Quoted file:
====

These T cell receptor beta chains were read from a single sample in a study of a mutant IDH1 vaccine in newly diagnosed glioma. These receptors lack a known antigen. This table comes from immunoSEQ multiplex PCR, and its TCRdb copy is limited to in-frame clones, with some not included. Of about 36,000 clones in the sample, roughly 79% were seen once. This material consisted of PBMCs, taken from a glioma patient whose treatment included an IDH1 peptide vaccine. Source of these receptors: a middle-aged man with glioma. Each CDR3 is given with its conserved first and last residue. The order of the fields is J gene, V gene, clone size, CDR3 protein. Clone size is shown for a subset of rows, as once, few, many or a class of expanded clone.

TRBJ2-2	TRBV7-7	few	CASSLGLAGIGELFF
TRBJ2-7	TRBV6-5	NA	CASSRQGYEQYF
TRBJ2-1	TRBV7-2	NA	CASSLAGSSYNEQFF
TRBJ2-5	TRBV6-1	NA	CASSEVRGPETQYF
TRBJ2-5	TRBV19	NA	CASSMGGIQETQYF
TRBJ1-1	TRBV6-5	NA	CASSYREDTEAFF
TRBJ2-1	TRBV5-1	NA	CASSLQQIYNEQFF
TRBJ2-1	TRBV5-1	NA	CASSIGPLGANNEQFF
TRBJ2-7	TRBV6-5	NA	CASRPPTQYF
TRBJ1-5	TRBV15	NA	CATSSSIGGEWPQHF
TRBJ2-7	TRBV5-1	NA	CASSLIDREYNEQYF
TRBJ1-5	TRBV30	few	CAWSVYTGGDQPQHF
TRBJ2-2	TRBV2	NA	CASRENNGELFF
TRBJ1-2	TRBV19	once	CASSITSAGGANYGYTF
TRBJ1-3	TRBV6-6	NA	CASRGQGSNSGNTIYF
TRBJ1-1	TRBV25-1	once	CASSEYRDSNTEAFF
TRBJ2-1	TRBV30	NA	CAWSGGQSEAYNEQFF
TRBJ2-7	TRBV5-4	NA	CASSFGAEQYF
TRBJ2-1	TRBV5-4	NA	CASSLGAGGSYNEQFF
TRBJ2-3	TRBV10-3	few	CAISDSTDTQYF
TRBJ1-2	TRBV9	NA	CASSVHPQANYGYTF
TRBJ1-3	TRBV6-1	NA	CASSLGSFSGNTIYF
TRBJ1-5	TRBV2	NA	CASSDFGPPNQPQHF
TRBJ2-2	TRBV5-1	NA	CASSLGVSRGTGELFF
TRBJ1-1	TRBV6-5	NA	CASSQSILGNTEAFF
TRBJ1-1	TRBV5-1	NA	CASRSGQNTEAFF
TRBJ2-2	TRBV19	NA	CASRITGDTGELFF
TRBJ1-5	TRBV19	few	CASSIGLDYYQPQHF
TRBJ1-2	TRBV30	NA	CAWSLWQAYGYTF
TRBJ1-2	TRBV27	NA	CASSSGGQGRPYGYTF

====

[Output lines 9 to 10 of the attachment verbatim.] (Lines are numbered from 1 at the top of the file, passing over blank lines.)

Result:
TRBJ2-1	TRBV5-1	NA	CASSIGPLGANNEQFF
TRBJ2-7	TRBV6-5	NA	CASRPPTQYF